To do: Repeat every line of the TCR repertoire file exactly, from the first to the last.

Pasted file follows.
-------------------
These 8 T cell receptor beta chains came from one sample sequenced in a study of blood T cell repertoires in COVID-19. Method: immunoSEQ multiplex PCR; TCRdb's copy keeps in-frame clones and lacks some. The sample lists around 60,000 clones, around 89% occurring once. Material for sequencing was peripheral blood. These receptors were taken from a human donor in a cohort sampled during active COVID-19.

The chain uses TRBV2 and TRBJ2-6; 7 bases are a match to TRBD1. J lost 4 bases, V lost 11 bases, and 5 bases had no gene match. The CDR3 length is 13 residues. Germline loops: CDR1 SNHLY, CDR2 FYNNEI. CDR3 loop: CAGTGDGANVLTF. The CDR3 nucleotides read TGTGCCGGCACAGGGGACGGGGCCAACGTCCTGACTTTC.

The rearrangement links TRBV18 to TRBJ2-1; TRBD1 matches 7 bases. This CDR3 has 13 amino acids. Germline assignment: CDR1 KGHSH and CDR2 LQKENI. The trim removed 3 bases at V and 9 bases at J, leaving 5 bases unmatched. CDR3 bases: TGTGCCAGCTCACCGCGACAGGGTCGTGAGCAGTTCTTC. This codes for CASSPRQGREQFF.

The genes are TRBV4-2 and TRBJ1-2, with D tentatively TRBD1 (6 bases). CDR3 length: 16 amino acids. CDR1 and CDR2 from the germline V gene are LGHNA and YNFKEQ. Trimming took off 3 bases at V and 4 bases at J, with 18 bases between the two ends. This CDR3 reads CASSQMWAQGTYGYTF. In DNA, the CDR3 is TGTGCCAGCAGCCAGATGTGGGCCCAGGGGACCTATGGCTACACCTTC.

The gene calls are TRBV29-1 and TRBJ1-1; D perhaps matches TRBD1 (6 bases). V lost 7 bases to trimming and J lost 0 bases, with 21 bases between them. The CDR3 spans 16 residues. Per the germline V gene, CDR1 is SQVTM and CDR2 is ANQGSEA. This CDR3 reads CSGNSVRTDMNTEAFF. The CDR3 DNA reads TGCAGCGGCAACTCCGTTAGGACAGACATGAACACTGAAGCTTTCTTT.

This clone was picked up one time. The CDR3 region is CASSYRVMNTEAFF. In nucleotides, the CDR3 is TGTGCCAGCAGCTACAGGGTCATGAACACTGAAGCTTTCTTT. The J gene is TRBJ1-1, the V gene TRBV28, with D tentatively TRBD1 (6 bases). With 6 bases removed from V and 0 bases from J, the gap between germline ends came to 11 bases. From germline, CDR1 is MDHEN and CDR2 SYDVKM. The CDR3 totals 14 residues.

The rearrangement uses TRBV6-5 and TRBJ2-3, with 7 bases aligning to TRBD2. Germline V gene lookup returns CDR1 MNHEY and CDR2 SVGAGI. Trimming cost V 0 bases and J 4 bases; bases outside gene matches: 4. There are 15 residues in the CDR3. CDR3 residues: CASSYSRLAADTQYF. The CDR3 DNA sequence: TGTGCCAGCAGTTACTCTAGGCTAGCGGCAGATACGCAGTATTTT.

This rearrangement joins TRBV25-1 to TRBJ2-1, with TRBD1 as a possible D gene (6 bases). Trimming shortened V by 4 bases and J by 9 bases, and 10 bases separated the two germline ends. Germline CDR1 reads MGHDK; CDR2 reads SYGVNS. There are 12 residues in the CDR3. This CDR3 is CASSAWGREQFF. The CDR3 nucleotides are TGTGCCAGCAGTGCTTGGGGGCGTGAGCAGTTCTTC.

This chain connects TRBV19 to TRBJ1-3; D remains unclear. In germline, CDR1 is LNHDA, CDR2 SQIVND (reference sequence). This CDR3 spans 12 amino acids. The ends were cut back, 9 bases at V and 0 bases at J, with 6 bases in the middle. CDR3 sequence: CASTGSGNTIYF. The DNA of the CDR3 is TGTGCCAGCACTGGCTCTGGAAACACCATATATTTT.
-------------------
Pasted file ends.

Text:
These 8 T cell receptor beta chains came from one sample sequenced in a study of blood T cell repertoires in COVID-19. Method: immunoSEQ multiplex PCR; TCRdb's copy keeps in-frame clones and lacks some. The sample lists around 60,000 clones, around 89% occurring once. Material for sequencing was peripheral blood. These receptors were taken from a human donor in a cohort sampled during active COVID-19.

The chain uses TRBV2 and TRBJ2-6; 7 bases are a match to TRBD1. J lost 4 bases, V lost 11 bases, and 5 bases had no gene match. The CDR3 length is 13 residues. Germline loops: CDR1 SNHLY, CDR2 FYNNEI. CDR3 loop: CAGTGDGANVLTF. The CDR3 nucleotides read TGTGCCGGCACAGGGGACGGGGCCAACGTCCTGACTTTC.

The rearrangement links TRBV18 to TRBJ2-1; TRBD1 matches 7 bases. This CDR3 has 13 amino acids. Germline assignment: CDR1 KGHSH and CDR2 LQKENI. The trim removed 3 bases at V and 9 bases at J, leaving 5 bases unmatched. CDR3 bases: TGTGCCAGCTCACCGCGACAGGGTCGTGAGCAGTTCTTC. This codes for CASSPRQGREQFF.

The genes are TRBV4-2 and TRBJ1-2, with D tentatively TRBD1 (6 bases). CDR3 length: 16 amino acids. CDR1 and CDR2 from the germline V gene are LGHNA and YNFKEQ. Trimming took off 3 bases at V and 4 bases at J, with 18 bases between the two ends. This CDR3 reads CASSQMWAQGTYGYTF. In DNA, the CDR3 is TGTGCCAGCAGCCAGATGTGGGCCCAGGGGACCTATGGCTACACCTTC.

The gene calls are TRBV29-1 and TRBJ1-1; D perhaps matches TRBD1 (6 bases). V lost 7 bases to trimming and J lost 0 bases, with 21 bases between them. The CDR3 spans 16 residues. Per the germline V gene, CDR1 is SQVTM and CDR2 is ANQGSEA. This CDR3 reads CSGNSVRTDMNTEAFF. The CDR3 DNA reads TGCAGCGGCAACTCCGTTAGGACAGACATGAACACTGAAGCTTTCTTT.

This clone was picked up one time. The CDR3 region is CASSYRVMNTEAFF. In nucleotides, the CDR3 is TGTGCCAGCAGCTACAGGGTCATGAACACTGAAGCTTTCTTT. The J gene is TRBJ1-1, the V gene TRBV28, with D tentatively TRBD1 (6 bases). With 6 bases removed from V and 0 bases from J, the gap between germline ends came to 11 bases. From germline, CDR1 is MDHEN and CDR2 SYDVKM. The CDR3 totals 14 residues.

The rearrangement uses TRBV6-5 and TRBJ2-3, with 7 bases aligning to TRBD2. Germline V gene lookup returns CDR1 MNHEY and CDR2 SVGAGI. Trimming cost V 0 bases and J 4 bases; bases outside gene matches: 4. There are 15 residues in the CDR3. CDR3 residues: CASSYSRLAADTQYF. The CDR3 DNA sequence: TGTGCCAGCAGTTACTCTAGGCTAGCGGCAGATACGCAGTATTTT.

This rearrangement joins TRBV25-1 to TRBJ2-1, with TRBD1 as a possible D gene (6 bases). Trimming shortened V by 4 bases and J by 9 bases, and 10 bases separated the two germline ends. Germline CDR1 reads MGHDK; CDR2 reads SYGVNS. There are 12 residues in the CDR3. This CDR3 is CASSAWGREQFF. The CDR3 nucleotides are TGTGCCAGCAGTGCTTGGGGGCGTGAGCAGTTCTTC.

This chain connects TRBV19 to TRBJ1-3; D remains unclear. In germline, CDR1 is LNHDA, CDR2 SQIVND (reference sequence). This CDR3 spans 12 amino acids. The ends were cut back, 9 bases at V and 0 bases at J, with 6 bases in the middle. CDR3 sequence: CASTGSGNTIYF. The DNA of the CDR3 is TGTGCCAGCACTGGCTCTGGAAACACCATATATTTT.